“The Parsi embroidery is a technique of embroidery that is said to have originated from China and migrated to India. Themed with a lace kebaya, this to me represents Singapore, a community of immigrants from different parts of the world that arrived here, creating this potpourri of cultures today that have merged into what we call our own, my Singapore.” shared Thulasidas.
“This exhibition represents a coming of age for the Singapore fashion scene. What makes a national dress is not based on what is created, seen only on runways, beauty pageants, or in an exhibition, but should be based on what we create that people choose to wear, where they make it part of their dressing and lifestyle, representing their sense of style and the land they belong.”
Nida Tahir Shaherya: NIDA SHAY
Cross-cultural elements that reflect the hybridity of Singapore culture formed the inspiration touchpoint for the jacket, belt, and skirt ensemble presented by Singapore-based designer Nida Tahir Shaherya.
Taking reference from a kebaya panjang (Malay wedding tunic), she translated its motifs into an intricate, three-dimensional floral pattern in silver and gold raised-thread embroidery similar to that seen on European military uniforms of the 17th century.
“This piece holds a special place in my heart because it symbolises the very essence of how multicultural and inclusive the cosmopolitan city of Singapore is.” shared Shaherya. “I wanted to design a piece that was versatile and cross-generational whilst still paying tribute to traditions of the past. All three pieces can be broken up to create entirely different looks marrying traditions with a more contemporary and modern feel. The draped skirt is designed in a way to look like a sari, the jacket is a statement piece that can be dressed up and down according to the occasion. The belt is multi-functional and can be worn as a scarf or wrapped around your head, or tied around your hair.”
Shaherya, who defines herself as a “third culture kid”, also approaches her creative process with a sustainable lens. “Style and fashion are constantly changing, so I prefer to design pieces that are timeless whilst honouring elements of tradition and cultures. I want to create designs that complement the lifestyle of our generation and the future. We need to be able to invest in clothes that make us happy to embrace traditional craftsmanship yet still be relevant, versatile, and wearable so that we get more use out of it.”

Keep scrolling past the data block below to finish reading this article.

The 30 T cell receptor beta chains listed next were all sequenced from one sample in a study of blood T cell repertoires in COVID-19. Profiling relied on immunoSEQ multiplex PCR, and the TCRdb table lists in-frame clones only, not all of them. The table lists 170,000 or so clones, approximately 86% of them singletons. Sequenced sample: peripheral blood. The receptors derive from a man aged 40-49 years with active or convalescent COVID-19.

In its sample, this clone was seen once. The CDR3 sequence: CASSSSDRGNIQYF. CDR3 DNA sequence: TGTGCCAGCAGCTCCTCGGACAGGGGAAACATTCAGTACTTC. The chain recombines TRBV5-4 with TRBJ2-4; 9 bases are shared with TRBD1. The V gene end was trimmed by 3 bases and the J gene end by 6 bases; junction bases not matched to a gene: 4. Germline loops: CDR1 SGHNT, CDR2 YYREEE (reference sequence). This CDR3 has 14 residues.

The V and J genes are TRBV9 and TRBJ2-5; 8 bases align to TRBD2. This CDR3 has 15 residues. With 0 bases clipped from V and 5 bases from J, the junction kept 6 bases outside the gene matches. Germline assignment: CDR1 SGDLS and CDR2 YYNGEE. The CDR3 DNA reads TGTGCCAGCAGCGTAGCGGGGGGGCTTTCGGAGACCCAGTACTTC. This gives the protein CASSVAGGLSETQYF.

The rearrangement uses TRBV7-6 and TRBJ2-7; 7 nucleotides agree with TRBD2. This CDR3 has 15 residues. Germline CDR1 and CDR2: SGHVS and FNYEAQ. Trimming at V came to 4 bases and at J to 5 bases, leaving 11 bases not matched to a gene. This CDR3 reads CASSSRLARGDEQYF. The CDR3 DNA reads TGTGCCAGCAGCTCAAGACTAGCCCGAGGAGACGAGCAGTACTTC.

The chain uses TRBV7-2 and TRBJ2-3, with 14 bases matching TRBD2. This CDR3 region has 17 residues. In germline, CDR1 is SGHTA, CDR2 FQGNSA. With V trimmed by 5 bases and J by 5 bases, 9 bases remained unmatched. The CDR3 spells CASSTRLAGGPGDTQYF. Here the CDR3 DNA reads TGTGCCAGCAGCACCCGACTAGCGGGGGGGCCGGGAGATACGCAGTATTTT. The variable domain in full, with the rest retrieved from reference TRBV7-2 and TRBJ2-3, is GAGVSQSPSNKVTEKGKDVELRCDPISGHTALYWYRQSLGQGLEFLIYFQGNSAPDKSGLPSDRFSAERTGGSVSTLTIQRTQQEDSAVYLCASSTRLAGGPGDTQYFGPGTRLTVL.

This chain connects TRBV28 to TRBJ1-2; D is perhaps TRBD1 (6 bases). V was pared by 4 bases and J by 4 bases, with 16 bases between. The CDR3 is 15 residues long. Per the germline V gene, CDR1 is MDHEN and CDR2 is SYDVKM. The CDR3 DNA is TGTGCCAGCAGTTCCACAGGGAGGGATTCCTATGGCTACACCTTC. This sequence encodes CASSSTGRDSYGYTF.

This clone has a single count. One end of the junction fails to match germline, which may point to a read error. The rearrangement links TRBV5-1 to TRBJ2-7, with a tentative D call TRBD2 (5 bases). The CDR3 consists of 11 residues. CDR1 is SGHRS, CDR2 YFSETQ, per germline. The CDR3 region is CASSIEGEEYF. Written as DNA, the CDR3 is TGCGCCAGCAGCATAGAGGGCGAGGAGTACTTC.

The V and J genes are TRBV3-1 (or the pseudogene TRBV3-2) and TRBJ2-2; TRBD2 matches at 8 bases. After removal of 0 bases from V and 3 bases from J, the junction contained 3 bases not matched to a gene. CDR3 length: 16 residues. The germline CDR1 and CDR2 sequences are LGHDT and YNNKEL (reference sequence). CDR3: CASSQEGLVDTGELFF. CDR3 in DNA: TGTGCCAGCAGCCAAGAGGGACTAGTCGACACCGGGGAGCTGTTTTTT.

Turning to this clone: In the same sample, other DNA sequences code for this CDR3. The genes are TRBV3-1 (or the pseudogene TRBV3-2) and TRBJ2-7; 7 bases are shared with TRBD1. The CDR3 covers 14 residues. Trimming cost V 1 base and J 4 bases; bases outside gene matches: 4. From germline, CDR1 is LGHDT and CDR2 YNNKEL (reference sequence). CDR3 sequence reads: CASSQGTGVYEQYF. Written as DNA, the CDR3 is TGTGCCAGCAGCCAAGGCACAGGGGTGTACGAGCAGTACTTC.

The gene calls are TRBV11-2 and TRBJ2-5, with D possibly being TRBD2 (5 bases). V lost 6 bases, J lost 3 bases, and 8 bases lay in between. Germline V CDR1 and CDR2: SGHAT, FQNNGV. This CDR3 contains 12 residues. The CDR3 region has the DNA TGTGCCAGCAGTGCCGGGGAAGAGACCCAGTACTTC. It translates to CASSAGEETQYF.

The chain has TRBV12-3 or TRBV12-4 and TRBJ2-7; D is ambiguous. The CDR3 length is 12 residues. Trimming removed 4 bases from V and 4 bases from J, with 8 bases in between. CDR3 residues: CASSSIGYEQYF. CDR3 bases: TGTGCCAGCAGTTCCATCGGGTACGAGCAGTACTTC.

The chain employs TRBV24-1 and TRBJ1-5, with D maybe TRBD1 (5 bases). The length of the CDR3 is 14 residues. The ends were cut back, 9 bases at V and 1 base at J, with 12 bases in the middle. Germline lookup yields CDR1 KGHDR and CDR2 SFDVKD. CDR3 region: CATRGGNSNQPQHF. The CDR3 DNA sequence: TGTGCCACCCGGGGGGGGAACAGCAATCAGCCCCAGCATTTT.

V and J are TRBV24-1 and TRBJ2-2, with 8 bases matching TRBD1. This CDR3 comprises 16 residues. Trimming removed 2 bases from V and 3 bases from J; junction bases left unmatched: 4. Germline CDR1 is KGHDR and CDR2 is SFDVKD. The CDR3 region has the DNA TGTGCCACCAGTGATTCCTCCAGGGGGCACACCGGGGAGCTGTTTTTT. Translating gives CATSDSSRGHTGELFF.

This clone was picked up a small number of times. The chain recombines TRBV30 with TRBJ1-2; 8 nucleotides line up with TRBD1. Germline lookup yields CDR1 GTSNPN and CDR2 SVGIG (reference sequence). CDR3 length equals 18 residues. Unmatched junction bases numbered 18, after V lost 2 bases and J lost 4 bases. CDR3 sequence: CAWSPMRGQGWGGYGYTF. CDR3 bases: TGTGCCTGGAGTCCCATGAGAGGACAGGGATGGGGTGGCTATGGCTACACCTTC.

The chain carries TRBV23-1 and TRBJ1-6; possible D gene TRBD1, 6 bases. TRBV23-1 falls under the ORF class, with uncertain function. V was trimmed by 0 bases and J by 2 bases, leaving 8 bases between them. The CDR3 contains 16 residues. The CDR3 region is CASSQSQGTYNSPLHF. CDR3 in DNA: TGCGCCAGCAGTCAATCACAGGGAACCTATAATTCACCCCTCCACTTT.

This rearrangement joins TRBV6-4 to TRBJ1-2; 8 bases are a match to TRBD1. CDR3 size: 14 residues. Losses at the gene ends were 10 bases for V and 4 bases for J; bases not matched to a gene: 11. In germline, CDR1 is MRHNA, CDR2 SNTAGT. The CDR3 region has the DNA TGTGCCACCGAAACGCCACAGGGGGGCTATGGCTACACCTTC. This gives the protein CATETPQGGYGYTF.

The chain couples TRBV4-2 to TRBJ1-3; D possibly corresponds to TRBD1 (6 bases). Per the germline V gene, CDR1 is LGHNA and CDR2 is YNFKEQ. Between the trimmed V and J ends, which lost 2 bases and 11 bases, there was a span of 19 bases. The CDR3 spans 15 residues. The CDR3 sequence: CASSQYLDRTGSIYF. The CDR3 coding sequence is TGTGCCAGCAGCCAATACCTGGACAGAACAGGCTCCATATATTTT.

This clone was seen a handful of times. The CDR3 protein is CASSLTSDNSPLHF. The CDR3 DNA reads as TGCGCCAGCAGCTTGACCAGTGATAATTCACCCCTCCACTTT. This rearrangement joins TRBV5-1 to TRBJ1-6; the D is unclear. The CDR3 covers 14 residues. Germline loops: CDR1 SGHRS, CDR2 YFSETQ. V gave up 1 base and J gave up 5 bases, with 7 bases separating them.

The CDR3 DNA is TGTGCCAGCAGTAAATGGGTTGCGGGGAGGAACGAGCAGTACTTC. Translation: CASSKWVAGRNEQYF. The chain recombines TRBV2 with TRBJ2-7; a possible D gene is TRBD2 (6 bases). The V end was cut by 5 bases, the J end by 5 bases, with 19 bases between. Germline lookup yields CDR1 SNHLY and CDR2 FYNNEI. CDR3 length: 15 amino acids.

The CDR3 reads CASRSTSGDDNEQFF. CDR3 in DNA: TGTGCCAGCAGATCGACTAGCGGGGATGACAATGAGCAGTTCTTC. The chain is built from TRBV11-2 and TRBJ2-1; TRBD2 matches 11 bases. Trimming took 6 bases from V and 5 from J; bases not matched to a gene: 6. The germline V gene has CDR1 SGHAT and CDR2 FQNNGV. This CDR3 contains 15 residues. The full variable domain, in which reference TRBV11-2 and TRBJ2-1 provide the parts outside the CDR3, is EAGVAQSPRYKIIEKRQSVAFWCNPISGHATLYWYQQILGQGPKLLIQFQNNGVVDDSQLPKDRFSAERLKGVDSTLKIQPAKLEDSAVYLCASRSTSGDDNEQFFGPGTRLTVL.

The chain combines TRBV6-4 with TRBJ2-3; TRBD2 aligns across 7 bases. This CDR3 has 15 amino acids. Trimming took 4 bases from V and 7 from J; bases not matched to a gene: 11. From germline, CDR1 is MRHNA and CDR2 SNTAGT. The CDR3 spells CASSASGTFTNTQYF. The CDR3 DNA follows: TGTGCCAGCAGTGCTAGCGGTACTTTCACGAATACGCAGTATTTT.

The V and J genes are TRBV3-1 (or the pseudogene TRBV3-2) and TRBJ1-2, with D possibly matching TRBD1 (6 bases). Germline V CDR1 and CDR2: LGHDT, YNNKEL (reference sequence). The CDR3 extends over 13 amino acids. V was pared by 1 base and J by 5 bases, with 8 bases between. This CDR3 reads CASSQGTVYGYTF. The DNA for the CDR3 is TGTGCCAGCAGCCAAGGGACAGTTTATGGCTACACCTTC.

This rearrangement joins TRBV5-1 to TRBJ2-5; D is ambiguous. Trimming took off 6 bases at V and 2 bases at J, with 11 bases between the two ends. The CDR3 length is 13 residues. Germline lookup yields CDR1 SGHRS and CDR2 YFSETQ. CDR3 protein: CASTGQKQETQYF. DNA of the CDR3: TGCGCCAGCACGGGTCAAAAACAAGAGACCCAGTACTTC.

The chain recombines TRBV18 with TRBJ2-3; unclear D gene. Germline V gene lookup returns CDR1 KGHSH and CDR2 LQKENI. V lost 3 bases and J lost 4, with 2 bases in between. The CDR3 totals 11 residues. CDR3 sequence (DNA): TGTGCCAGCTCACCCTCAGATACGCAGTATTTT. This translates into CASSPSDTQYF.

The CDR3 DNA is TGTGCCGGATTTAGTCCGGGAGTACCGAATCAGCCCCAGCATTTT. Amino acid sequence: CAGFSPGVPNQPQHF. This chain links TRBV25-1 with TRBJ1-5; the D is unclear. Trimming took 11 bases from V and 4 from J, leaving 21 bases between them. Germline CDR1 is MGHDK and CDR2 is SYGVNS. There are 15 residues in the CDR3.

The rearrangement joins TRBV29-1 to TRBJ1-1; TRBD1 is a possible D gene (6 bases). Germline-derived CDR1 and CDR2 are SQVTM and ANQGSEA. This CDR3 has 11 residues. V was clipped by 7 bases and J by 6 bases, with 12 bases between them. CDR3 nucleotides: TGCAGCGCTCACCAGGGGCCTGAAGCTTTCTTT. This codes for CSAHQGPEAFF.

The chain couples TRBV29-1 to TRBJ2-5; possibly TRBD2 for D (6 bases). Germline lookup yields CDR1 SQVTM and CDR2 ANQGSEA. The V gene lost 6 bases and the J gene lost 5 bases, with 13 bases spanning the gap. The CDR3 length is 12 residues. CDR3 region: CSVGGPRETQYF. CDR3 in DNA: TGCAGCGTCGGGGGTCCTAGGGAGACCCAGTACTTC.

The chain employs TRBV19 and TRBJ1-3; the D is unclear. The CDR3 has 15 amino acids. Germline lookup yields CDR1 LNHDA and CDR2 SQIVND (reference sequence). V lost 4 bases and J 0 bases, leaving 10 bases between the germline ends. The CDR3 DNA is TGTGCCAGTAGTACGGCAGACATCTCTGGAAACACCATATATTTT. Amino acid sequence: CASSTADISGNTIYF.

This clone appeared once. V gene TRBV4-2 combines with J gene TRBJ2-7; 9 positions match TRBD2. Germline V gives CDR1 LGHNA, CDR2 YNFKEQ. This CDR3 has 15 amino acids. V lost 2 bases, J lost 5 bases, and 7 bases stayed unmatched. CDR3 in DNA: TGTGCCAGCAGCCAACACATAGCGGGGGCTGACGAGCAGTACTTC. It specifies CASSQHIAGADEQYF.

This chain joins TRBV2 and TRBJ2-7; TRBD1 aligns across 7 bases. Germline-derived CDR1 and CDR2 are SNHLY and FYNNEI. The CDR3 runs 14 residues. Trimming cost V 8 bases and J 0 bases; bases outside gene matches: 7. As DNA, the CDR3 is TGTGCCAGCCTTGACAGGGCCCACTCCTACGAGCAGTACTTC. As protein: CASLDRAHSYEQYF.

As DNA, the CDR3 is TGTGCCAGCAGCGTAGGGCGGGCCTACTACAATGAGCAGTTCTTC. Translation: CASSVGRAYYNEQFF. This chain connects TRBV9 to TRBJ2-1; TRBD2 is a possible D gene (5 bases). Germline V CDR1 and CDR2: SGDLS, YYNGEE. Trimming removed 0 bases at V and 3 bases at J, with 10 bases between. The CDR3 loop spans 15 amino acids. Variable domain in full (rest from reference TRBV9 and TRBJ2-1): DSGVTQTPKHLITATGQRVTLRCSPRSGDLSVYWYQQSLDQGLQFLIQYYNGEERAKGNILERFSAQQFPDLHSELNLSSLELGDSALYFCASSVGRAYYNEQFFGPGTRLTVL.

Letitia Phay and Jade Swee: Time Taken To Make A Dress
When Singaporean actress Constance Lau stepped out on the red carpet for the Hollywood premiere of Crazy Rich Asians in 2018, heads turned at the sight of her dress: a deconstructed classic cheongsam featuring dramatic tassels in hand-painted red ombre and elegant translucent lace ribbon work encrusted with hand-sewn crystals.
Created by Letitia Phay and Jade Swee of Time Taken to Make a Dress for Chinese Cultural Week, the combination of experimental cuts and intricate handwork, along with its re-interpreted traditional elements echoes the duo’s creative signature.
“We always keep an open mind on the execution of our designs and never feel the need to stick to set methods as long as it doesn’t compromise on the foundation of the dress. There are certain dressmaking techniques that we will always stick to, such as boning for the corset and interfacing to strengthen fabrics but being fluid with our approach to the final aesthetic has given us more creative freedom, and hopefully, it shows in the final product.” shared Phay and Swee.
While Lau’s stunning red carpet moment has led to the brand getting traction internationally, the watershed moment was one that wouldn’t have been achieved without first accumulating local support. “Over the years it does feel like Singaporeans are more supportive of local designers and within the industry, there is a lot of mutual respect and community spirit. It’s in this investment in our talents that can help us gain more recognition abroad and build a future for Singapore designers.”
For more information on #SGFASHIONNOW, visit the ACM website.